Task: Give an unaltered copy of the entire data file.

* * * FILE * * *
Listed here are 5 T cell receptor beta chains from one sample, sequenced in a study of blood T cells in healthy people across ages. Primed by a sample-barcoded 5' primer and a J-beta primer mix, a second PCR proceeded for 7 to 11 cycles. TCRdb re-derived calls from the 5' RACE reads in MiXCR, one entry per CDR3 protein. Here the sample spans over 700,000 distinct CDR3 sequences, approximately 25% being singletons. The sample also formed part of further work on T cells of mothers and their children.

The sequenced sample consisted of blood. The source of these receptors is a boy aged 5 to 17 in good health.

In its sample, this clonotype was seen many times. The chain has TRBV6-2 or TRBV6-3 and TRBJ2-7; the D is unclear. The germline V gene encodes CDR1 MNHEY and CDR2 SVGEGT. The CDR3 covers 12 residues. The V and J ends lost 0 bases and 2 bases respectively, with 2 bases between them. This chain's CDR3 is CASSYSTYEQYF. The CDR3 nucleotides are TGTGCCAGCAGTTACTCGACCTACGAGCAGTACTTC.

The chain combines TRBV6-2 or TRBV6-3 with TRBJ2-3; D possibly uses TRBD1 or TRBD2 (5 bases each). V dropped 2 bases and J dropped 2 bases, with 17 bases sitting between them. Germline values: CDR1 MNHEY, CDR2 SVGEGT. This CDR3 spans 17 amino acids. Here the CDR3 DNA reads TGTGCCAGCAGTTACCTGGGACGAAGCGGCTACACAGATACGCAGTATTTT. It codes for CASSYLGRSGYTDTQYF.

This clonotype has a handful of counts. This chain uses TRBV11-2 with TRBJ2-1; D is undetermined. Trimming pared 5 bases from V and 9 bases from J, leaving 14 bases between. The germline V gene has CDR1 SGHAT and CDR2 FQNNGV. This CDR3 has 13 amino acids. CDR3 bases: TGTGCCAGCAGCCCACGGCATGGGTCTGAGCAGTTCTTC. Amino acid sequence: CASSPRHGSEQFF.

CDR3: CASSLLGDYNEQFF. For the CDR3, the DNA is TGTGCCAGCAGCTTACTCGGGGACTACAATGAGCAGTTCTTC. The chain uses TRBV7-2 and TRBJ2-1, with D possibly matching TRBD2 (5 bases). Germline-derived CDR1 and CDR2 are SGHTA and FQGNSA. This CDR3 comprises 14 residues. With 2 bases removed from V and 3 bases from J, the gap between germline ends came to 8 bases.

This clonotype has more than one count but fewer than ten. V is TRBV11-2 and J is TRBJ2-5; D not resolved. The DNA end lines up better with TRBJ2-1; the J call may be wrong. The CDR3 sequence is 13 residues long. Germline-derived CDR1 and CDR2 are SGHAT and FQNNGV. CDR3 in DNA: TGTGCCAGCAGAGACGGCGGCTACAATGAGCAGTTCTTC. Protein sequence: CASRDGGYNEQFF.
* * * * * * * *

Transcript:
Listed here are 5 T cell receptor beta chains from one sample, sequenced in a study of blood T cells in healthy people across ages. Primed by a sample-barcoded 5' primer and a J-beta primer mix, a second PCR proceeded for 7 to 11 cycles. TCRdb re-derived calls from the 5' RACE reads in MiXCR, one entry per CDR3 protein. Here the sample spans over 700,000 distinct CDR3 sequences, approximately 25% being singletons. The sample also formed part of further work on T cells of mothers and their children.

The sequenced sample consisted of blood. The source of these receptors is a boy aged 5 to 17 in good health.

In its sample, this clonotype was seen many times. The chain has TRBV6-2 or TRBV6-3 and TRBJ2-7; the D is unclear. The germline V gene encodes CDR1 MNHEY and CDR2 SVGEGT. The CDR3 covers 12 residues. The V and J ends lost 0 bases and 2 bases respectively, with 2 bases between them. This chain's CDR3 is CASSYSTYEQYF. The CDR3 nucleotides are TGTGCCAGCAGTTACTCGACCTACGAGCAGTACTTC.

The chain combines TRBV6-2 or TRBV6-3 with TRBJ2-3; D possibly uses TRBD1 or TRBD2 (5 bases each). V dropped 2 bases and J dropped 2 bases, with 17 bases sitting between them. Germline values: CDR1 MNHEY, CDR2 SVGEGT. This CDR3 spans 17 amino acids. Here the CDR3 DNA reads TGTGCCAGCAGTTACCTGGGACGAAGCGGCTACACAGATACGCAGTATTTT. It codes for CASSYLGRSGYTDTQYF.

This clonotype has a handful of counts. This chain uses TRBV11-2 with TRBJ2-1; D is undetermined. Trimming pared 5 bases from V and 9 bases from J, leaving 14 bases between. The germline V gene has CDR1 SGHAT and CDR2 FQNNGV. This CDR3 has 13 amino acids. CDR3 bases: TGTGCCAGCAGCCCACGGCATGGGTCTGAGCAGTTCTTC. Amino acid sequence: CASSPRHGSEQFF.

CDR3: CASSLLGDYNEQFF. For the CDR3, the DNA is TGTGCCAGCAGCTTACTCGGGGACTACAATGAGCAGTTCTTC. The chain uses TRBV7-2 and TRBJ2-1, with D possibly matching TRBD2 (5 bases). Germline-derived CDR1 and CDR2 are SGHTA and FQGNSA. This CDR3 comprises 14 residues. With 2 bases removed from V and 3 bases from J, the gap between germline ends came to 8 bases.

This clonotype has more than one count but fewer than ten. V is TRBV11-2 and J is TRBJ2-5; D not resolved. The DNA end lines up better with TRBJ2-1; the J call may be wrong. The CDR3 sequence is 13 residues long. Germline-derived CDR1 and CDR2 are SGHAT and FQNNGV. CDR3 in DNA: TGTGCCAGCAGAGACGGCGGCTACAATGAGCAGTTCTTC. Protein sequence: CASRDGGYNEQFF.